The real roots of violence & Hadiya Pendleton: The not-so-random violence in US cities
February 11, 2013
"It’s very painful to see your big sister get slaughtered," said the 10-year-old brother of Hadiya Pendleton, relaying his devastation at the murder last month of the 15-year-old African American high school student in Chicago.
Pendleton was shot while hanging out with her friends in a park on the South Side of Chicago, after completing her exams in school. She died shortly after. This past weekend, hundreds of Black Chicagoans lined up in below-freezing weather to attend the funeral of the slain teen.
Pendleton’s death received national attention for two reasons. One, she had attended and performed for President Obama’s inauguration just days before she was killed. Second, her death underlined the random and senseless violence plaguing cities like Chicago, in the midst of a national debate about gun control.
Local activists and political leaders, including the Rev. Jesse Jackson, called on Obama to return to Chicago to attend Hadiya’s funeral and draw national attention to the escalating gun violence in Chicago. A nationally circulated petition read in part, “As Newtown swirls down the memory hole and passion to implement sane gun control gets sidetracked by whatever the latest Congressional bullshit circus will be, President Obama should stand up and take advantage of a tragic opportunity to keep the anti-gun violence movement engaged.”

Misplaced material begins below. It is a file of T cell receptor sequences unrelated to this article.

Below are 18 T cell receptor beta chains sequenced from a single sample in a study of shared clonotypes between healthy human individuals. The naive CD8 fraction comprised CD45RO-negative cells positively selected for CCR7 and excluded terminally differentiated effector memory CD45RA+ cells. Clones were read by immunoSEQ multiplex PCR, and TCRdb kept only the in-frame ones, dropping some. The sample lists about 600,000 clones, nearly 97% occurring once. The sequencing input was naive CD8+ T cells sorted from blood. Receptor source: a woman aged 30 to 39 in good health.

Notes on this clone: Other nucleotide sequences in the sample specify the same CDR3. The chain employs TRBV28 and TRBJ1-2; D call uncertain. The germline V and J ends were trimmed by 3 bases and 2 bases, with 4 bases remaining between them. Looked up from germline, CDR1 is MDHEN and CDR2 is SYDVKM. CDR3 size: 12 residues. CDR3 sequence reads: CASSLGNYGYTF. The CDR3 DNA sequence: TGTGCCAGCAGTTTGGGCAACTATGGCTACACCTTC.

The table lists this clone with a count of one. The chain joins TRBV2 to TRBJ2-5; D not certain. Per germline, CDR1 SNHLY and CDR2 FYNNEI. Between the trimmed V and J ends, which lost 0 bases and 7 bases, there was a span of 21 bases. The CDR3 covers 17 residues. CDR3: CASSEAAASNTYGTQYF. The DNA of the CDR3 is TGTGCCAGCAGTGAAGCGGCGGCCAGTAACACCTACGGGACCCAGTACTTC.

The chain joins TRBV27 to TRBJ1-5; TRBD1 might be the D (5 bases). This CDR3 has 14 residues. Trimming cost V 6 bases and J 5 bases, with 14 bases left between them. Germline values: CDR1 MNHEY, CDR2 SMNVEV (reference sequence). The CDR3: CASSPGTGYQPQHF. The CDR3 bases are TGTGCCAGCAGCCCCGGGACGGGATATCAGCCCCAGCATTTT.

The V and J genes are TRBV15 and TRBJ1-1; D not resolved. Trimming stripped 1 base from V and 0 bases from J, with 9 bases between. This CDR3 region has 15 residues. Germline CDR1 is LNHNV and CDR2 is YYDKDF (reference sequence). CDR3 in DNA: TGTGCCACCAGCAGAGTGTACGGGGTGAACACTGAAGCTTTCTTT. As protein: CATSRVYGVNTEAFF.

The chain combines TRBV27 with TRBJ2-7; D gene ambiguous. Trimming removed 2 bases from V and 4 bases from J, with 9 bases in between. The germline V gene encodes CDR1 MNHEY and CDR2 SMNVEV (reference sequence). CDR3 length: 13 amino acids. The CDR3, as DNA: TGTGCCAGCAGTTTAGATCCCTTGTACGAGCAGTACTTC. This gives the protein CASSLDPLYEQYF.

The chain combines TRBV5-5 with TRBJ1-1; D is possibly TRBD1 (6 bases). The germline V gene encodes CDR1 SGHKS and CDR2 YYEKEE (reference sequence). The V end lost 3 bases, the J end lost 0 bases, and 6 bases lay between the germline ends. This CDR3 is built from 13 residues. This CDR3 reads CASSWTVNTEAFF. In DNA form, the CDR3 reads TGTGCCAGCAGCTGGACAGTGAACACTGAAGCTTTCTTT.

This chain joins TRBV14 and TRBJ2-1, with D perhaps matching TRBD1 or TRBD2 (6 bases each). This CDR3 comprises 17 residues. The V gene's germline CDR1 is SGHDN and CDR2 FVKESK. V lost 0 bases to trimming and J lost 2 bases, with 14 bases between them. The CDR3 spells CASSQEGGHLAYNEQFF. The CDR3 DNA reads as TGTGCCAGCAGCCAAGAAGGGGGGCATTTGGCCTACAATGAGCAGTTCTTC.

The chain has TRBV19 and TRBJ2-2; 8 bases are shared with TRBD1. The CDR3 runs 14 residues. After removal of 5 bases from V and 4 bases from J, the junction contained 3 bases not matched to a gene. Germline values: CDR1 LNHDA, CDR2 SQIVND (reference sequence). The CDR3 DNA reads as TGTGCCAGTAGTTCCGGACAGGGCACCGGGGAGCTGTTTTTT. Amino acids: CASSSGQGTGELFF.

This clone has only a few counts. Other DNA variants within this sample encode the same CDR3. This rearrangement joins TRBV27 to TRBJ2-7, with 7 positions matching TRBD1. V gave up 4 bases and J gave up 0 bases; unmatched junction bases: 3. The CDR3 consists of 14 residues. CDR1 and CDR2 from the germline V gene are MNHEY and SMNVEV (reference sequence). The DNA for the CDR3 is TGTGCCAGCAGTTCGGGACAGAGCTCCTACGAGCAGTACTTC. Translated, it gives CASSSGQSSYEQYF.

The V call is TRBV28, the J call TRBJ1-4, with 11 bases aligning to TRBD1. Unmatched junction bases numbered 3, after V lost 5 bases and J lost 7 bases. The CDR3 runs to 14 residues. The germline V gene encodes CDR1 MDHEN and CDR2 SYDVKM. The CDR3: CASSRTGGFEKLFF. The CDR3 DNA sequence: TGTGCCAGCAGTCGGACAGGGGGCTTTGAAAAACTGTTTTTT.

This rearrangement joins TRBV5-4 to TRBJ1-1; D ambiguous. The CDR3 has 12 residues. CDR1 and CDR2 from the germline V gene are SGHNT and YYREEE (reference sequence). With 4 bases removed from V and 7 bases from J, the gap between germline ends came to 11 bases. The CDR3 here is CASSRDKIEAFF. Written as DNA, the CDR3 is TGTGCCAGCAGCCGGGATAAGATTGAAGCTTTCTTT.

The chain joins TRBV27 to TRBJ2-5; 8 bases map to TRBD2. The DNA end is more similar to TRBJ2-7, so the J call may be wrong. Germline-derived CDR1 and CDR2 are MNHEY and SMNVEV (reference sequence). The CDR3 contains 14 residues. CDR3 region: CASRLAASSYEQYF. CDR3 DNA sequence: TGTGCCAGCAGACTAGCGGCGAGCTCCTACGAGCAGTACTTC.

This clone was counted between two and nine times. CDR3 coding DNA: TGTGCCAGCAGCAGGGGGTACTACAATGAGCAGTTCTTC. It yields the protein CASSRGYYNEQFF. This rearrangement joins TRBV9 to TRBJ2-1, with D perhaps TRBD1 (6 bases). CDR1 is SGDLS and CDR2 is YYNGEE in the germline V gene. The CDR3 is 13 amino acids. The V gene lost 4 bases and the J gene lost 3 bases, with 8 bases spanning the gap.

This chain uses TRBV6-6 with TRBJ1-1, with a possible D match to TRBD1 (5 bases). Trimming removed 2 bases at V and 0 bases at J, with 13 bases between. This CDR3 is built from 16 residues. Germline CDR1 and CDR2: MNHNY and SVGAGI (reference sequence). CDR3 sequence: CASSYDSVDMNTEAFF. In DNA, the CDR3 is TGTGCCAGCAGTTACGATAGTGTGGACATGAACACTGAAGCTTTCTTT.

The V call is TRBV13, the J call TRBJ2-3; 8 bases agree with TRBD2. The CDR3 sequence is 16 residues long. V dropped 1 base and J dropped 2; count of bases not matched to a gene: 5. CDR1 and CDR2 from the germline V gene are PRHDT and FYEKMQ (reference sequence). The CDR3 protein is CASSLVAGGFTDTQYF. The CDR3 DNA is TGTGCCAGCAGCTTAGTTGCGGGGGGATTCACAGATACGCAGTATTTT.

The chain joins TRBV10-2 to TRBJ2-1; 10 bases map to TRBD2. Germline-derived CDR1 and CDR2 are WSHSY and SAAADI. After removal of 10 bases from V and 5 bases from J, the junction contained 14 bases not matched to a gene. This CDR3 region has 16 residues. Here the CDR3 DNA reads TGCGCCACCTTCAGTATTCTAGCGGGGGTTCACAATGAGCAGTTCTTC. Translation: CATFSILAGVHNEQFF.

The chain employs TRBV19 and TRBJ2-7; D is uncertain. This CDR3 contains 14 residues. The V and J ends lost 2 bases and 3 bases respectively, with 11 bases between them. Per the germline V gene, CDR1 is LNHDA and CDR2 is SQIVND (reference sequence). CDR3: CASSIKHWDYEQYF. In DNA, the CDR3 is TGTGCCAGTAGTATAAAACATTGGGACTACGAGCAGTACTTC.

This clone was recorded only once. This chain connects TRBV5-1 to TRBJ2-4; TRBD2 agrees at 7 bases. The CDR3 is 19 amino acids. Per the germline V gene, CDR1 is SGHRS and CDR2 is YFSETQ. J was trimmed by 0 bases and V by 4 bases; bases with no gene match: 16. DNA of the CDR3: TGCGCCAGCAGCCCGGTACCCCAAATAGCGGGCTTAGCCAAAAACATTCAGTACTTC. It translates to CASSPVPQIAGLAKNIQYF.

Since 2008, more than 530 young people have been killed in Chicago, making it the youth murder capital of the country. The vast majority of these deaths—almost 80 percent—have happened in 22 Black and Brown majority neighborhoods. In 2010, nearly 700 Chicago school children were shot, and 66 of them died. Last year, 24 school children were killed and another 319 were injured by gunfire.
Chicago has been at the center of media attention for several years as some neighborhoods in the city have been wracked by gun violence and crime. Indeed, on the day Pendleton was killed, two other murders happened, bringing the total number for January to 43—making this the deadliest January in a decade. There were more than 500 gun murders in Chicago last year, up 38 percent from the year before.
But of course, these murders aren’t taking place randomly all over the city. In fact, they have been pretty much contained to the Black majority South and West Sides.
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Obama didn’t attend Pendleton’s funeral, but other representatives of the local and national political establishment did, including Michelle Obama, Education Secretary Arne Duncan, Chicago Mayor Rahm Emanuel, Illinois Gov. Pat Quinn and a host of other figures.
This local unsolved murder was catapulted into the ongoing national debate over gun control. Yet Chicago is a curious place for such a discussion—because it has some of the most stringent gun laws in the country. Illinois is the only state in the nation with no so-called “concealed carry” law. There are no gun shops or civilian shooting ranges in Chicago, and until last year, it was virtually illegal to own a gun within city limits.